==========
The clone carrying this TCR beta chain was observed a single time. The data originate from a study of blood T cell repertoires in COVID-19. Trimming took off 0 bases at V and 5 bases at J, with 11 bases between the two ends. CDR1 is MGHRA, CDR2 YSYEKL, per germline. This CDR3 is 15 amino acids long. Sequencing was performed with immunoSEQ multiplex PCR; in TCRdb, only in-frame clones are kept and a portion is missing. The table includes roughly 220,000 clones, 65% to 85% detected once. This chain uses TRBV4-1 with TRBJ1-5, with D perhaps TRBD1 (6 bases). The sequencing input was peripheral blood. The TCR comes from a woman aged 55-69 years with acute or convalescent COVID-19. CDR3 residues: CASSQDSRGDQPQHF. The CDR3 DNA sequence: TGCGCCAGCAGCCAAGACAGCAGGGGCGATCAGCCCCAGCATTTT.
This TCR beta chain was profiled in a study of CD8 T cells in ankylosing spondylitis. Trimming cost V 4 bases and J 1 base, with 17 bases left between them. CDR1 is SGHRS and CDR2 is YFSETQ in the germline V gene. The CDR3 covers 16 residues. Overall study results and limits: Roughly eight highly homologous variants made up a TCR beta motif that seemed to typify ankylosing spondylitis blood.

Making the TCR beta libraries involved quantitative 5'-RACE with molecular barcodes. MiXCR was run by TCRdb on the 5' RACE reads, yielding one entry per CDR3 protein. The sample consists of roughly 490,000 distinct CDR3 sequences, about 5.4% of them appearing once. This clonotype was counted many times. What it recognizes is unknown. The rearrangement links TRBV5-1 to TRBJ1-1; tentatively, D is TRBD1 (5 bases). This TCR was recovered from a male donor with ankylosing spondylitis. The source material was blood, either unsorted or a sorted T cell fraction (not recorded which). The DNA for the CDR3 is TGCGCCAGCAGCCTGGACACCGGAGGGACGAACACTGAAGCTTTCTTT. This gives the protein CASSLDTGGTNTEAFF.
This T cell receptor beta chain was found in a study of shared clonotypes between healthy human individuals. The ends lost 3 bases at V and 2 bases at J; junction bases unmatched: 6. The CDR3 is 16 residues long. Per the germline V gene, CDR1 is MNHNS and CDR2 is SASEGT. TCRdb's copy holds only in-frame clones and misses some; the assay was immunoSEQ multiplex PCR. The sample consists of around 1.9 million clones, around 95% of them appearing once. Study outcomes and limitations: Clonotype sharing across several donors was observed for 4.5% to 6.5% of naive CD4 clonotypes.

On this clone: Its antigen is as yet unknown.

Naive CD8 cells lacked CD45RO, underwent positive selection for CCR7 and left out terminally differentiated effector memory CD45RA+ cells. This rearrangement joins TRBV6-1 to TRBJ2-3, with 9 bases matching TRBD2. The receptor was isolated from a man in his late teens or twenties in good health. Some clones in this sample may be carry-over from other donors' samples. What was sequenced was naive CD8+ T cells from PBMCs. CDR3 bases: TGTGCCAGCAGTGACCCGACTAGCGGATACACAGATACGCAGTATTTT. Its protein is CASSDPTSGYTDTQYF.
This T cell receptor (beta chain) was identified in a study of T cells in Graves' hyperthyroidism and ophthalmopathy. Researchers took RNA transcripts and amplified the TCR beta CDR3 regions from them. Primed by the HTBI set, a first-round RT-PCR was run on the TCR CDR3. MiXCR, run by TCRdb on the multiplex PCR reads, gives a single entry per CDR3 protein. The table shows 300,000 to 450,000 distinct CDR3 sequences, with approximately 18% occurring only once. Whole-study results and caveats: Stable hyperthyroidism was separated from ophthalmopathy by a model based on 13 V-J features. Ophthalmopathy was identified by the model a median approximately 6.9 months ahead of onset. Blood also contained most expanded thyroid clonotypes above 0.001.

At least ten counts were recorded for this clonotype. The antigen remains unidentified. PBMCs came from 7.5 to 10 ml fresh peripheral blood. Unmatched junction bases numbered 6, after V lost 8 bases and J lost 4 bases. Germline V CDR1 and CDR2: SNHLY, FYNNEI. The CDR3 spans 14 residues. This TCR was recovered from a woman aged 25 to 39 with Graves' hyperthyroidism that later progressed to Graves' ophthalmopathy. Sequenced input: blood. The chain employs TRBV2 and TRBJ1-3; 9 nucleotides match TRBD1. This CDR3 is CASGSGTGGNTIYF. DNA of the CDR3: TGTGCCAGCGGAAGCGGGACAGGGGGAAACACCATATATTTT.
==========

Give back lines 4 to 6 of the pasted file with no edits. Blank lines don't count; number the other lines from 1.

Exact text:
This T cell receptor beta chain was found in a study of shared clonotypes between healthy human individuals. The ends lost 3 bases at V and 2 bases at J; junction bases unmatched: 6. The CDR3 is 16 residues long. Per the germline V gene, CDR1 is MNHNS and CDR2 is SASEGT. TCRdb's copy holds only in-frame clones and misses some; the assay was immunoSEQ multiplex PCR. The sample consists of around 1.9 million clones, around 95% of them appearing once. Study outcomes and limitations: Clonotype sharing across several donors was observed for 4.5% to 6.5% of naive CD4 clonotypes.

On this clone: Its antigen is as yet unknown.

Naive CD8 cells lacked CD45RO, underwent positive selection for CCR7 and left out terminally differentiated effector memory CD45RA+ cells. This rearrangement joins TRBV6-1 to TRBJ2-3, with 9 bases matching TRBD2. The receptor was isolated from a man in his late teens or twenties in good health. Some clones in this sample may be carry-over from other donors' samples. What was sequenced was naive CD8+ T cells from PBMCs. CDR3 bases: TGTGCCAGCAGTGACCCGACTAGCGGATACACAGATACGCAGTATTTT. Its protein is CASSDPTSGYTDTQYF.